Scope and Contents
Call Number: SC1113
Title: John Felstiner papers
Dates: circa 1960s-1990s
7.5 Linear feet (6 boxes)
Summary: This collection contains Felstiner's course materials and other Stanford professional files; files related to two of his publications;
captions from exhibits related to four poets; and restricted files (comprised of confidential student Information).
Language(s): The materials are in English.
Department of Special Collections and University Archives
557 Escondido Mall
Stanford, CA 94305-6064
Phone: (650) 725-1022
Information about Access
Restricted files closed until January 1, 2060. Otherwise the collection is open for research; materials must be requested
at least 48 hours in advance of intended use. Audio-visual materials are not available in original format, and must be reformatted
to a digital use copy.
Ownership & Copyright
All requests to reproduce, publish, quote from, or otherwise use collection materials must be submitted in writing to the
Head of Special Collections and University Archives, Stanford University Libraries, Stanford, California 94305-6064. Consent
is given on behalf of Special Collections as the owner of the physical items and is not intended to include or imply permission
from the copyright owner. Such permission must be obtained from the copyright owner, heir(s) or assigns. See: http://library.stanford.edu/depts/spc/pubserv/permissions.html.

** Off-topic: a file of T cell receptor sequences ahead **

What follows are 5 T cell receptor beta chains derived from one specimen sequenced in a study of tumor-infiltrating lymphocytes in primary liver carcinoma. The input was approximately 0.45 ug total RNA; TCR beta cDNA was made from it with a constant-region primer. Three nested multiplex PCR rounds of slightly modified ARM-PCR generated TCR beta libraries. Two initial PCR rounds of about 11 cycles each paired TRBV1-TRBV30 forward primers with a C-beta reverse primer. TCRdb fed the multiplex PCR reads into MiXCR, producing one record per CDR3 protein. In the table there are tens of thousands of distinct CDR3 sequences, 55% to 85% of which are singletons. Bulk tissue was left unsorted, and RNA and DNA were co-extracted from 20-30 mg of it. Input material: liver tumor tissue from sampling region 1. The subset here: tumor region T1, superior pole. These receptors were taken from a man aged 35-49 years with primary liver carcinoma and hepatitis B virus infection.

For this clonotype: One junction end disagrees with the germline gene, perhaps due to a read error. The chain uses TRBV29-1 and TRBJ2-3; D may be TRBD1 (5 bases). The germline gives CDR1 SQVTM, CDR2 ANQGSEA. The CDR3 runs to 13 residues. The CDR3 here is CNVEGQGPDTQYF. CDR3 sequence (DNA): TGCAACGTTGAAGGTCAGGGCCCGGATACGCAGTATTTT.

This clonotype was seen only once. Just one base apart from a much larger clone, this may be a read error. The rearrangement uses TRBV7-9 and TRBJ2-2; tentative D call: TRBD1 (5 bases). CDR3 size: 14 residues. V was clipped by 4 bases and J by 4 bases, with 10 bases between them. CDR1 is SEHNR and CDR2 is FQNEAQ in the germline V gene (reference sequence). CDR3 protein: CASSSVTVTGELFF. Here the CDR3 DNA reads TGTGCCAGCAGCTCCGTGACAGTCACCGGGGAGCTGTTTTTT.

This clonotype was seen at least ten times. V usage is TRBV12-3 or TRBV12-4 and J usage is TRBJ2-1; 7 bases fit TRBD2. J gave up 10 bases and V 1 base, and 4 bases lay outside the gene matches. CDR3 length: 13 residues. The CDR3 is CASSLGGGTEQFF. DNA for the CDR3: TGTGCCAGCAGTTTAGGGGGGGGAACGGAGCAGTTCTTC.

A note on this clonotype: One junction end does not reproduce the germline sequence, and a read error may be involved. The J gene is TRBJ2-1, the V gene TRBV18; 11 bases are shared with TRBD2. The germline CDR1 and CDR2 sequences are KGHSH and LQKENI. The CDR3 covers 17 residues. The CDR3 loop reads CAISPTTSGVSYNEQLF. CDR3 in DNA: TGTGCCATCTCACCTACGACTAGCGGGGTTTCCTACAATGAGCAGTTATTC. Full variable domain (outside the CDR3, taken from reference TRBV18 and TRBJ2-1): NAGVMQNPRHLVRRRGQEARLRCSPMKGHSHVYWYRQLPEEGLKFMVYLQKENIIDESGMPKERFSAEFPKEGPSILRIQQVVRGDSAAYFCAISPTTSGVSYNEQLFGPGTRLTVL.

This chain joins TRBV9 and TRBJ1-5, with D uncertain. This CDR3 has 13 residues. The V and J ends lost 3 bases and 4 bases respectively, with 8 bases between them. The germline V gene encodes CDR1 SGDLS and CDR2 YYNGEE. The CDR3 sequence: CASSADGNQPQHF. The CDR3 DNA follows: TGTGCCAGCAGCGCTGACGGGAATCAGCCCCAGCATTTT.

Restrictions also apply to digital representations of the original materials. Use of digital files is restricted to research
and educational purposes.
[identification of item], John Felstiner Papers (SC1113). Dept. of Special Collections and University Archives, Stanford University
Libraries, Stanford, Calif.
Many of the folders in this collection were used and labeled several times by Felstiner. In some cases, accurate description
of folder contents actually appears on the bottom of folder, near the fold.
John Felstiner received his A.B. (1958) and Ph.D (1965) from Harvard. In between, he spent three years on the USS Forrestal
in the Mediterranean. Felstiner came to Stanford in 1965. His first book,
The Lies of Art: Max Beerbohm's Parody and Caricature (1972), has to do with parody as a critical, creative, and comic form. Since then his teaching and writing have dealt mainly
with modern poetry. Teaching North American poetry in Chile in 1967-68 led to
Translating Neruda: The Way to Macchu Picchu (1980), which won the Commonwealth Club of California Gold Medal, and to an ongoing concern with the practice of literary
translation, along with its interpretive, creative, and theoretical implications. The British Comparative Literature Association
gave 1st and 2nd prizes to his Pablo Neruda and Paul Celan translations.
During the 1970s John developed critical approaches to poetry by civilians and soldiers from the Vietnam era, and after teaching
at the Hebrew University in Israel (1974-75), he began studying the literature, art, photography, and music that emerged from
the European Jewish catastrophe. His book on the German-speaking Jewish poet,
Paul Celan: Poet, Survivor, Jew (1995), was a Finalist for the National Book Critics Circle award and the MLA's James Russell Lowell prize, and won the Truman